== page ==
Forget the French Fries. How About a Side of Yuca With That Big Mac? As McDonald’s Has Run Out of French Fries in Venezuela



TODAY VENEZUELA – Forget the French fries. How about a side of yuca with that Big Mac? For the second time in as many months, an entire country is having go without McDonald’s fries. Last month it was Japan, and now it’s Venezuela.

The fast-food giant confirmed the shortage to Quartz. Becca Hary, a company spokeswoman, wouldn’t say what caused the shortfall, but said hungry Venezuelans can still get yuca fries, or corn-based arepas, while McDonald’s sorts out the issue.

Venezuela’s more than 100 McDonald’s franchises are now serving alternatives like deep-fried arepa flatbreads or yuca, a starchy staple of traditional South American cooking.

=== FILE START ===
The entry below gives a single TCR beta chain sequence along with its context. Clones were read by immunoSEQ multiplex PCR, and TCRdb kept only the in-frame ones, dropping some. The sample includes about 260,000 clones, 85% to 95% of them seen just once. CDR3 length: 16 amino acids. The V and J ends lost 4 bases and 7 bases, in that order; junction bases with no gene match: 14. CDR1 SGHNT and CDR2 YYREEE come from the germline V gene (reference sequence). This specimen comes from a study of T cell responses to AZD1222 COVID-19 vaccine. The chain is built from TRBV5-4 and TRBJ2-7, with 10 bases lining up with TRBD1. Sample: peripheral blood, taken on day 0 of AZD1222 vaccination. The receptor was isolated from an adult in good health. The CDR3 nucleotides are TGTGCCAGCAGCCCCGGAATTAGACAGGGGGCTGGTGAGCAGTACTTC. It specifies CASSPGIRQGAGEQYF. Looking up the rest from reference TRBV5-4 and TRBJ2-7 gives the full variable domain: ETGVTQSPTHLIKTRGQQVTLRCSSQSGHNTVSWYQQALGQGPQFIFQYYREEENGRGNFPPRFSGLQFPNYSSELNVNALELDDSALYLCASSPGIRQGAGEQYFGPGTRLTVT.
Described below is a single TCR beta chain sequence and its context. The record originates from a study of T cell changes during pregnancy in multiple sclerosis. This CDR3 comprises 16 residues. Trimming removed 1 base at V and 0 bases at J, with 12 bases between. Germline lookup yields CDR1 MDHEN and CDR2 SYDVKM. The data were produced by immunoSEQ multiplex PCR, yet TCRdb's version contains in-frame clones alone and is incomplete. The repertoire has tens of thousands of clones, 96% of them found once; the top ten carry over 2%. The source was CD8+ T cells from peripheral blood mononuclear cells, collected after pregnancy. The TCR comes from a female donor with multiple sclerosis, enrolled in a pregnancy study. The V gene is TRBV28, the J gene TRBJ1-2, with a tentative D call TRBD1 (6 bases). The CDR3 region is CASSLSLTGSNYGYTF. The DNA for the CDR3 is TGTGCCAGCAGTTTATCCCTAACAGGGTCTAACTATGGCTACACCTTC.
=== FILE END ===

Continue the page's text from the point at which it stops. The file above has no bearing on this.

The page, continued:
The burger chain isn’t the first multinational to run into trouble in Venezuela, where a troubled economy is in recession and inflation is sky-high. Airlines have been complaining for months about the difficulty in getting their cash out the country (paywall), and for the past year or so, there have been shortages of goods like toilet paper and milk.

McDonald’s is blaming a contract dispute with West Coast dock workers for halting the export of frozen fries to the country. The dispute also caused several days of French fry rationing in Japan last month. But Sonia Ruseler, an Argentina-based spokeswoman for Arcos Dorados, which runs McDonald’s restaurants in Latin America, declined to say Tuesday why Venezuela’s neighbors are not suffering from similar scarcity.

Rival Burger King, meanwhile, used sly social media posts Tuesday to remind Venezuelans that some fast food chains are still offering American-style fries.

John Toaspern, chief marketing officer with the US Potato Board, noted that Venezuela’s import of frozen potatoes fell off a cliff long before the labor dispute escalated. During the first 10 months of 2014, the country imported just 14 percent of the frozen fries from major McDonald’s supplier Washington State that it brought in for the same period the year before, according to federal data compiled by the board.